CyberArk’s survey highlights that while respondents display public confidence in their CEOs’ and directors’ security strategies, the tactics being employed by organizations can contradict security best practices. Despite industry research showing that it typically takes organizations an average of 200 days to discover attackers on their networks, a majority of respondents believe they can detect attackers within days or hours. Respondents also persist in believing that they can keep attackers off the network entirely – despite repeated evidence to the contrary.
- 55 percent believe they can detect a breach within a matter of days; 25 percent believe they can detect a breach within hours
- 44 percent still believe that they can keep attackers off of a targeted network
- 48 percent believe poor employee security habits are to blame for data breaches; 29 percent believe attackers are simply too sophisticated
- 57 percent of respondents were confident in the security strategies set forth by their CEO or Board of Directors
Organizations Fail to Recognize Dangers of Attacks on the Inside
Cyber attackers continue to evolve tactics to target, steal and exploit privileged accounts – the keys to successfully gaining access to an organization’s most sensitive and valuable data. While many organizations focus heavily on defending against perimeter attacks like phishing, attacks launched from inside an organization are potentially the most devastating. Respondents were asked to rank the type of attacks they were most concerned about:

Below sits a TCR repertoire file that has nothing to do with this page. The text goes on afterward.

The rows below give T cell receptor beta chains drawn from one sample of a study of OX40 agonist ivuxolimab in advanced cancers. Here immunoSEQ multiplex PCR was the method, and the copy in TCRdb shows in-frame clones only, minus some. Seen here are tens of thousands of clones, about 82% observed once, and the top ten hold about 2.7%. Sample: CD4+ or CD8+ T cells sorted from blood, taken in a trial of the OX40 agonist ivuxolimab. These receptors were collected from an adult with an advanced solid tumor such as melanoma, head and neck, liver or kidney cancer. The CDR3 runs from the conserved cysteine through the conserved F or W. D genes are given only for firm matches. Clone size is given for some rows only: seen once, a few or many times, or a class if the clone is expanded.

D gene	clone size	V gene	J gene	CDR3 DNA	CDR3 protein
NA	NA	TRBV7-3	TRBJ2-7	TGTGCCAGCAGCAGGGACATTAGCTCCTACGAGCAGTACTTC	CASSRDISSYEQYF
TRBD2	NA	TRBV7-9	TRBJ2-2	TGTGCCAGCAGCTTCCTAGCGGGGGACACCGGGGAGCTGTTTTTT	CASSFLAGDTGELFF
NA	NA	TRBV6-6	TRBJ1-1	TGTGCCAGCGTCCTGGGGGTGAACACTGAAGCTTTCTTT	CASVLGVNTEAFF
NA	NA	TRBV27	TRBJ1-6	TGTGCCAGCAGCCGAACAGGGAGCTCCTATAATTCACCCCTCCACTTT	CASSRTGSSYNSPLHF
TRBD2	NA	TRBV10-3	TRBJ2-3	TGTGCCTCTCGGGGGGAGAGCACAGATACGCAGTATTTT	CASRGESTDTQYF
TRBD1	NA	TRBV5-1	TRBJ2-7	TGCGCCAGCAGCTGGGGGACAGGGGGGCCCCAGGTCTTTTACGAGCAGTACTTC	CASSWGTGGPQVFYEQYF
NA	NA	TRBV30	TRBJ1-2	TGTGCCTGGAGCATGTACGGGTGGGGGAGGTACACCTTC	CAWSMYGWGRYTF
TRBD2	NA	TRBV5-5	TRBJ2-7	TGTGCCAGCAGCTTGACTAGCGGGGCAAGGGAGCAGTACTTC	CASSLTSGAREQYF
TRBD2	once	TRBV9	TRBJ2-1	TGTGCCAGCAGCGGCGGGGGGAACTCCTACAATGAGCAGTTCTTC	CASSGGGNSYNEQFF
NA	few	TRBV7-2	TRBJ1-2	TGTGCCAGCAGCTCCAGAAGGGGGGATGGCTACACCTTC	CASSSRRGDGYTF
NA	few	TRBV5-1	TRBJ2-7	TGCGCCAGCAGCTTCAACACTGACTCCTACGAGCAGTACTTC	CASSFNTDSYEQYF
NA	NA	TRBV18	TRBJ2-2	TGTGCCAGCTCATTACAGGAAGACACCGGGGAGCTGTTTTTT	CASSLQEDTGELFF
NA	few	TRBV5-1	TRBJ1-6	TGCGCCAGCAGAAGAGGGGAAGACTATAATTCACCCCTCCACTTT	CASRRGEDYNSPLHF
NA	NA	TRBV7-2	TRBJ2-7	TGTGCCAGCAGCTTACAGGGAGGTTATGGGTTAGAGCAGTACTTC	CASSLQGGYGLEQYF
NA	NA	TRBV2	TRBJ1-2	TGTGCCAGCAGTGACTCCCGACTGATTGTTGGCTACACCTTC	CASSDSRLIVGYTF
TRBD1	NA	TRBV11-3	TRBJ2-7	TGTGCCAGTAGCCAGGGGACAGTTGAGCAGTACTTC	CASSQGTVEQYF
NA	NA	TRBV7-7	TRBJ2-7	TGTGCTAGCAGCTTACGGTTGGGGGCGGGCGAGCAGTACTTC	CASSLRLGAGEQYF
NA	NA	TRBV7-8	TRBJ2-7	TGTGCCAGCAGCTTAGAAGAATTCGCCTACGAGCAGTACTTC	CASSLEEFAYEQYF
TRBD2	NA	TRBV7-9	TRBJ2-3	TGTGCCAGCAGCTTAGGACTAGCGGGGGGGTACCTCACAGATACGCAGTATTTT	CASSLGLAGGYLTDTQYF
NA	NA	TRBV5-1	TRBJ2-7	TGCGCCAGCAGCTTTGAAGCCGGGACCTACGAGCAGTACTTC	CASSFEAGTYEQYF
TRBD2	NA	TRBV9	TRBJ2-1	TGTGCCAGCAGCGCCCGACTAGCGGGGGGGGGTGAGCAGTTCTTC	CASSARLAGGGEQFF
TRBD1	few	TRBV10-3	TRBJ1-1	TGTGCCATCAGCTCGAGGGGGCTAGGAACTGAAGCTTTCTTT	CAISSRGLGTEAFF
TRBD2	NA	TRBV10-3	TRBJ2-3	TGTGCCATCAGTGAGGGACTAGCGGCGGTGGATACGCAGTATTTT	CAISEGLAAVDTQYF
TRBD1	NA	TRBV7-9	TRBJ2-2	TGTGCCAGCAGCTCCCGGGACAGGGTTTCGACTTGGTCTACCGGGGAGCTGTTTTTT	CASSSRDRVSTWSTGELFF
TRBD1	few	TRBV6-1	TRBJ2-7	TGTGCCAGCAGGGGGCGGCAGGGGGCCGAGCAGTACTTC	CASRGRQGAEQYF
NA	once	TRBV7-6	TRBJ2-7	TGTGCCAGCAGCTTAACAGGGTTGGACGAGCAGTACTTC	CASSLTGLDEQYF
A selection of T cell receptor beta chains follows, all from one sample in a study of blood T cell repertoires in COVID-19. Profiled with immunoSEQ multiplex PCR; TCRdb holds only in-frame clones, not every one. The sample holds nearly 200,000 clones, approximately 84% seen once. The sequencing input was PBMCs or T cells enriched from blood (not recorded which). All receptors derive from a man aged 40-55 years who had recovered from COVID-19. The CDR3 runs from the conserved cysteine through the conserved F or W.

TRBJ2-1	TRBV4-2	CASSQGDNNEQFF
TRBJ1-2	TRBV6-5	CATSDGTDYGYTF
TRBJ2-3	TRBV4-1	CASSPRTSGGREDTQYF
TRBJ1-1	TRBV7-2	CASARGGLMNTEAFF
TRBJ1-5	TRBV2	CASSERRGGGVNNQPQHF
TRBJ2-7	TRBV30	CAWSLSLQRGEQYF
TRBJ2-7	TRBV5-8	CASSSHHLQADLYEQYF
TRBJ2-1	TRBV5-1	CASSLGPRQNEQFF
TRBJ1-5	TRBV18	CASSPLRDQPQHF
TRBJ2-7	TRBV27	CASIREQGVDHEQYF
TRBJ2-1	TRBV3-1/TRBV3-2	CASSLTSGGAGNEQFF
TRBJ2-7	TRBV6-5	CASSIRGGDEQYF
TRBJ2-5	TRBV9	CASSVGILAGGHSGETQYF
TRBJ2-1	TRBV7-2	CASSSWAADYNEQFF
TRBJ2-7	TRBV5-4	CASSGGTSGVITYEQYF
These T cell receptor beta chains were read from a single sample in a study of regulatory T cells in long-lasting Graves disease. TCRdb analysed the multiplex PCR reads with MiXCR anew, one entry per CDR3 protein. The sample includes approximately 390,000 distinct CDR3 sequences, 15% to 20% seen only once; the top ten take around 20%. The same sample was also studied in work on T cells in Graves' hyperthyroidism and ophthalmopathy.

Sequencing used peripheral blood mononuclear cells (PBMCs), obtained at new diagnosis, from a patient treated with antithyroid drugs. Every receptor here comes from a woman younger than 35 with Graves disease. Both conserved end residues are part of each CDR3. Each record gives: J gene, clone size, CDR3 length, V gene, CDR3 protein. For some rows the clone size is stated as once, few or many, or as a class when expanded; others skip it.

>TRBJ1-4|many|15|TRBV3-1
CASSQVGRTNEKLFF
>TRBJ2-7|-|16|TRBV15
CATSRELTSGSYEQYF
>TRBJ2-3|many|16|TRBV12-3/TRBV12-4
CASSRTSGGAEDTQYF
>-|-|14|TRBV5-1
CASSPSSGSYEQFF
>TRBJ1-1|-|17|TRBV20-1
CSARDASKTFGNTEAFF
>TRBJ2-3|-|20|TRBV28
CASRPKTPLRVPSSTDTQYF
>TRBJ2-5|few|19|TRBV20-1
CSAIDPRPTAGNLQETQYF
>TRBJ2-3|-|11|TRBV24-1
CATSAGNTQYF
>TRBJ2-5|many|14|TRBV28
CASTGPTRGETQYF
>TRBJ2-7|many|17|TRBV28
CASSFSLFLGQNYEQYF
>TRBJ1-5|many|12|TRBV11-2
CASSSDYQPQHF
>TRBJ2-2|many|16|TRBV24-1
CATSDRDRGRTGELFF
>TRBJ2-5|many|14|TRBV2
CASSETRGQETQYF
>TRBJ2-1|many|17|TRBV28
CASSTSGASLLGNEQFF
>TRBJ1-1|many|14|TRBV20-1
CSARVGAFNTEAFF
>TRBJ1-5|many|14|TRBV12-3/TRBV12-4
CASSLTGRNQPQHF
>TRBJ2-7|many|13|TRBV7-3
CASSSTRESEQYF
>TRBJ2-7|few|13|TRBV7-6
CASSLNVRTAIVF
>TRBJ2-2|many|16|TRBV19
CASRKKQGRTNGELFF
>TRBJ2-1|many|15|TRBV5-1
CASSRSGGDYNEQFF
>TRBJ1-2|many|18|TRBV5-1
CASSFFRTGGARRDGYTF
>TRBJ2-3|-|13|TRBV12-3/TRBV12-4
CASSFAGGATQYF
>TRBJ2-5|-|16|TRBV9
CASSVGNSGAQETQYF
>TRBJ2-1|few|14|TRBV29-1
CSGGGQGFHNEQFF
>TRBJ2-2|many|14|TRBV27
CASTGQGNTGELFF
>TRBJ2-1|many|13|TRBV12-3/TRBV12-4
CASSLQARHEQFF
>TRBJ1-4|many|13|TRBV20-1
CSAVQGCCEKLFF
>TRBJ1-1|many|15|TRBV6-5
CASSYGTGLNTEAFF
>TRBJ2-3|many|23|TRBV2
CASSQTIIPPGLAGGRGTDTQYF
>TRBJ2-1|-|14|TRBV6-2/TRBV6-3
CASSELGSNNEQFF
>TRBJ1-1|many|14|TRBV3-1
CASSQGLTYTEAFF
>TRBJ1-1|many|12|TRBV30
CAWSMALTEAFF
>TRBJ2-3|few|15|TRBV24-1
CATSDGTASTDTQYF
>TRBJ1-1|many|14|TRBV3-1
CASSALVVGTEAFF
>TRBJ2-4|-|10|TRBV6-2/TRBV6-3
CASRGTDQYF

- Password hijacking (72 percent)
- Phishing attacks (70 percent)
- SSH key hijacking (41 percent)
- Pass-the-Hash attacks (36 percent)
- Golden Ticket attacks (23 percent)
- Overpass-the-Hash attacks (18 percent)
- Silver Ticket attacks (12 percent)
Overpass-the-Hash, Silver Ticket and Golden Ticket are types of Kerberos attacks, which can enable complete control over a target’s network by taking over the domain controller. One of the most dangerous is a Golden Ticket attack, which can mean “game over” for an organization and complete loss of trust in the IT infrastructure.
“It is no longer acceptable for organizations to presume they can keep attackers off their network,” said John Worrall, CMO, CyberArk. “The most damaging attacks occur when privileged and administrative credentials are stolen, giving the attacker the same level of access as the internal people managing the systems. This puts an organization at the mercy of an attacker’s motivation – be it financial, espionage or causing harm to the business. The survey points to increasing awareness of the devastating fallout of privileged account takeover, which we hope will continue to spur a ripple effect in the market as organizations acknowledge they must expand security strategies beyond trying to stop perimeter attacks like phishing.”